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Convincing Your Teen of the Danger of Texting While Driving Just Got Easier - Auto Accident Attorneys in Orlando Explain
Today's teens spend a lot of time texting. In fact, 68 percent of teenagers send more than 20 texts per day and 18 percent send a mind-blowing 200 texts each day. It's become a major mode of communication for the 87 percent of Americans age 14-17 to communicate - and a major risk of auto accidents for young drivers who fail to see the danger in texting while driving.
The statistics are sobering:
- In 2011, 387,000 Americans were injured due to distracted driving, and more than 3300 were killed;
- Cell or smart phones contribute to at least 23 percent of car crashes in America each year - upwards of 1.3 million accidents
- Texting takes a driver's eyes off the road for a minimum of five seconds, during which a vehicle going 55 miles per hour will travel the length of a football field;
- Drivers spend 10 percent of the time they're texting drifting outside of their lane;
- It takes an average of just seven seconds for a car collision to happen.
Despite these statistics, 34 percent of teens admit to having texted while driving, 77 percent say they're at least somewhat confident that they can safely text while driving; and 55 percent insist that texting while driving is easy.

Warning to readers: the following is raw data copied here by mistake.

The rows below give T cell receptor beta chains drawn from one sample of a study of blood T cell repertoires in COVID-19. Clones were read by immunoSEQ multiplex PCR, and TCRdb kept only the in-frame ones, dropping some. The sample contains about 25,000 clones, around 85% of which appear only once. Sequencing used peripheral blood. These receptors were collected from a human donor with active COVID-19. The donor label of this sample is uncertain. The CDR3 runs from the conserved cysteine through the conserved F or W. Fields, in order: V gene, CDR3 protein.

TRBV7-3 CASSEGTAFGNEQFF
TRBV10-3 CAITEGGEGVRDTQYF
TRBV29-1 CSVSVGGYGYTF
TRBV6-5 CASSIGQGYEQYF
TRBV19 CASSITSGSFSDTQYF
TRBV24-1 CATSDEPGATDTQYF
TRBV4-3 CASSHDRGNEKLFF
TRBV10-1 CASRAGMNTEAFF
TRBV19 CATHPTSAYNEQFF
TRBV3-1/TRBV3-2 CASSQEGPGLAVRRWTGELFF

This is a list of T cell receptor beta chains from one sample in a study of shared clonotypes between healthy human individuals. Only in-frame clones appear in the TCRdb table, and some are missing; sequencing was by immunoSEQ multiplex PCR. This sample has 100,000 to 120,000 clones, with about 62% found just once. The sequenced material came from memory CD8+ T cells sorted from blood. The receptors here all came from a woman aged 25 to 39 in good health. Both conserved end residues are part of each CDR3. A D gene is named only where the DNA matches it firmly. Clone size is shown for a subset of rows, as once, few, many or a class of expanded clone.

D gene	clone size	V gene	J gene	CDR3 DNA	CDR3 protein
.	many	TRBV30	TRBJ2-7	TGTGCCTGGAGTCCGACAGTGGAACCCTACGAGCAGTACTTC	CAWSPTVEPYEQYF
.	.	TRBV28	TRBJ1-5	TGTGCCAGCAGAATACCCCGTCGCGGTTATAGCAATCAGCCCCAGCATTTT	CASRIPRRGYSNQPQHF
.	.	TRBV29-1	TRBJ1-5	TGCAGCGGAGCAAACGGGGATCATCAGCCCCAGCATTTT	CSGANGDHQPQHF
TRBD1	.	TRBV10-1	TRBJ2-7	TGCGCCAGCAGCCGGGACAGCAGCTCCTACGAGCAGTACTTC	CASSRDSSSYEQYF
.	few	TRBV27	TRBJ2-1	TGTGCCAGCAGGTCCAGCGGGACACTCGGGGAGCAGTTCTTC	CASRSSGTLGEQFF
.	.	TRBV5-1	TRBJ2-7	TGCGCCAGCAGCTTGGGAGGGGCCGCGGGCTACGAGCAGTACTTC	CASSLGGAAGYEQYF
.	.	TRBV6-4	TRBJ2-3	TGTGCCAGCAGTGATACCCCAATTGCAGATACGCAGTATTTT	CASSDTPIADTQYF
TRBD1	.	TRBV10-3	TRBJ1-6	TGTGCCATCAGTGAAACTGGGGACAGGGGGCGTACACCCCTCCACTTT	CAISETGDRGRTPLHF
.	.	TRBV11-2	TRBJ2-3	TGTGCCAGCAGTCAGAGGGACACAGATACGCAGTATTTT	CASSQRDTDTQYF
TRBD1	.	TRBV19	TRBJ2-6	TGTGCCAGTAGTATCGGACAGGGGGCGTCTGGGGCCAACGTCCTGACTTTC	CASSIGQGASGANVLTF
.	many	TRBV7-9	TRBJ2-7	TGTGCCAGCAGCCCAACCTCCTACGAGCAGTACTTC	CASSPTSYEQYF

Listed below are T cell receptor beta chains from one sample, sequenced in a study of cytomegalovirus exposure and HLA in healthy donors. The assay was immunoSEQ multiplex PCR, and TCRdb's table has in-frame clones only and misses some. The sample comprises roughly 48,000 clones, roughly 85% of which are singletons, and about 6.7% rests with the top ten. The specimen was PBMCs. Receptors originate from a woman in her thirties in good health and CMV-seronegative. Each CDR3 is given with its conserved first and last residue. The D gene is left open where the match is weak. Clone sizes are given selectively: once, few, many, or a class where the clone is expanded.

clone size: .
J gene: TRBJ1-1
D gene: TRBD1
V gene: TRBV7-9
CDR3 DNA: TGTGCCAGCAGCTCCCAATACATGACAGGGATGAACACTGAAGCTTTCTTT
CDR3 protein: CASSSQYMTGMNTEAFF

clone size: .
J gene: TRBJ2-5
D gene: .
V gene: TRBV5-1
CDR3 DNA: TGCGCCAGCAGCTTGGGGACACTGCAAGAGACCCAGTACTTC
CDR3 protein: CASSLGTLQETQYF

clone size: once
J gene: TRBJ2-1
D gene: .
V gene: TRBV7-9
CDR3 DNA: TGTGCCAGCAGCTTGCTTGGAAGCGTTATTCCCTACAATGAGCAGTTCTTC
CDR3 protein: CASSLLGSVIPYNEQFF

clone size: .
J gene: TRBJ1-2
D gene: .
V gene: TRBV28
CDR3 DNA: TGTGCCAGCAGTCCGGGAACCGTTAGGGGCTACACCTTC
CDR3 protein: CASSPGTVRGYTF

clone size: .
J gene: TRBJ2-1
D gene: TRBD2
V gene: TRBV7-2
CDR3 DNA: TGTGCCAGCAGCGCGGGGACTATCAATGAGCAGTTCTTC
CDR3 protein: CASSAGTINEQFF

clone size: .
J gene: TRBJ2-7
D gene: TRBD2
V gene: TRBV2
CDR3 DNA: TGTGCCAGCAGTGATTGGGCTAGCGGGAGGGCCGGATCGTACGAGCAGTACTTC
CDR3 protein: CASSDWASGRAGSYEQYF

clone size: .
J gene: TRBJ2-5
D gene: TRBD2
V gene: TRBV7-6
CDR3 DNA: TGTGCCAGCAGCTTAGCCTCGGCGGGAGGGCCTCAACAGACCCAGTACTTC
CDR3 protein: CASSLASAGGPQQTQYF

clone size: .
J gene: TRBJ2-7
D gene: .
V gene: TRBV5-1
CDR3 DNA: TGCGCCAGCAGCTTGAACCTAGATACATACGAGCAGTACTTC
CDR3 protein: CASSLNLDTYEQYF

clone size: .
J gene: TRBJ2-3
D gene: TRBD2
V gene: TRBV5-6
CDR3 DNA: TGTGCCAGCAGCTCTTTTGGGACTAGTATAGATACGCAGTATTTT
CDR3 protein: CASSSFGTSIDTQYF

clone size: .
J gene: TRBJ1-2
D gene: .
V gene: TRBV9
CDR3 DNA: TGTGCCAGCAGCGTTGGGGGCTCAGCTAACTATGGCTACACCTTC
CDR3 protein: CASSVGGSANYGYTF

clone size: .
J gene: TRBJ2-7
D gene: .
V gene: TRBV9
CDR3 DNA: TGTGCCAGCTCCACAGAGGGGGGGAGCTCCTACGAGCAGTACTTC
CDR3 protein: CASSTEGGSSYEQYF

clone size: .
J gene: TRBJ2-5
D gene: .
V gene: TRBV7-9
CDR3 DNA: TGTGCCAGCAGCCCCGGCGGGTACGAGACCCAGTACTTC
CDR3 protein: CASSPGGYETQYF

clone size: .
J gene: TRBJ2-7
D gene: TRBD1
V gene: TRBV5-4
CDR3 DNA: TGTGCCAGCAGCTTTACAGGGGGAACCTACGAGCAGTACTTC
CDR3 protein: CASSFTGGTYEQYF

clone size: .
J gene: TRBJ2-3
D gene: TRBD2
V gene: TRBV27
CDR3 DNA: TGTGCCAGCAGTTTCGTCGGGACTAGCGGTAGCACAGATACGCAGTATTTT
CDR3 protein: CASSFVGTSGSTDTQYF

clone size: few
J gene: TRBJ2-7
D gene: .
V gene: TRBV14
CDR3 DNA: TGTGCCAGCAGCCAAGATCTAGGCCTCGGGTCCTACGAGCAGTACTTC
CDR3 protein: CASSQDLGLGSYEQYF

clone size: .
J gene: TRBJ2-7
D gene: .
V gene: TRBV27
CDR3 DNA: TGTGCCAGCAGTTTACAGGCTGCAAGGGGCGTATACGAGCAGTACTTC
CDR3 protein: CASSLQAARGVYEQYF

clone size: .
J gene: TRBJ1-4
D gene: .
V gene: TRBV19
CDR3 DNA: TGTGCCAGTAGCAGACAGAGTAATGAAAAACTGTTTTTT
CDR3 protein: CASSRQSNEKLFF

Teens no doubt will offer up multiple justifications for texting while driving. For instance, they'll insist that they only read, never compose texts while behind the wheel; that holding their phones up close to the windshield allows them to see both the road and their texts; or that they slow down while texting, leaving plenty of room for them to hit the brakes if needed. As an adult who has spent many more years driving than your teen, you know each of these excuses is invalid.
Of course, as a parent, you also know that convincing teenagers they're not invincible can be a difficult task. That's why auto accident attorneys with Orlando's Todd E. Copeland & Associates recommend SMS Racing, a free downloadable video game designed to help teens see just how difficult it is to safely drive while texting. Players are challenged with driving a car around a track while receiving and responding to text messages within 10 seconds. Failing to respond to texts in time docks points, but responding could land a player's car in a ditch.
In the real world, texting makes a driver three times more likely to get into an accident. And, if a recently passed New Jersey law catches on in other states, third party texters may be held liable for texting and driving accidents. That means the friend who knowingly texts your teen while he or she is driving can be held partially responsible for the accident.
Download SMS Racing and challenge your teen to a game. It's a fun and effective way to talk with your young driver about driving safety.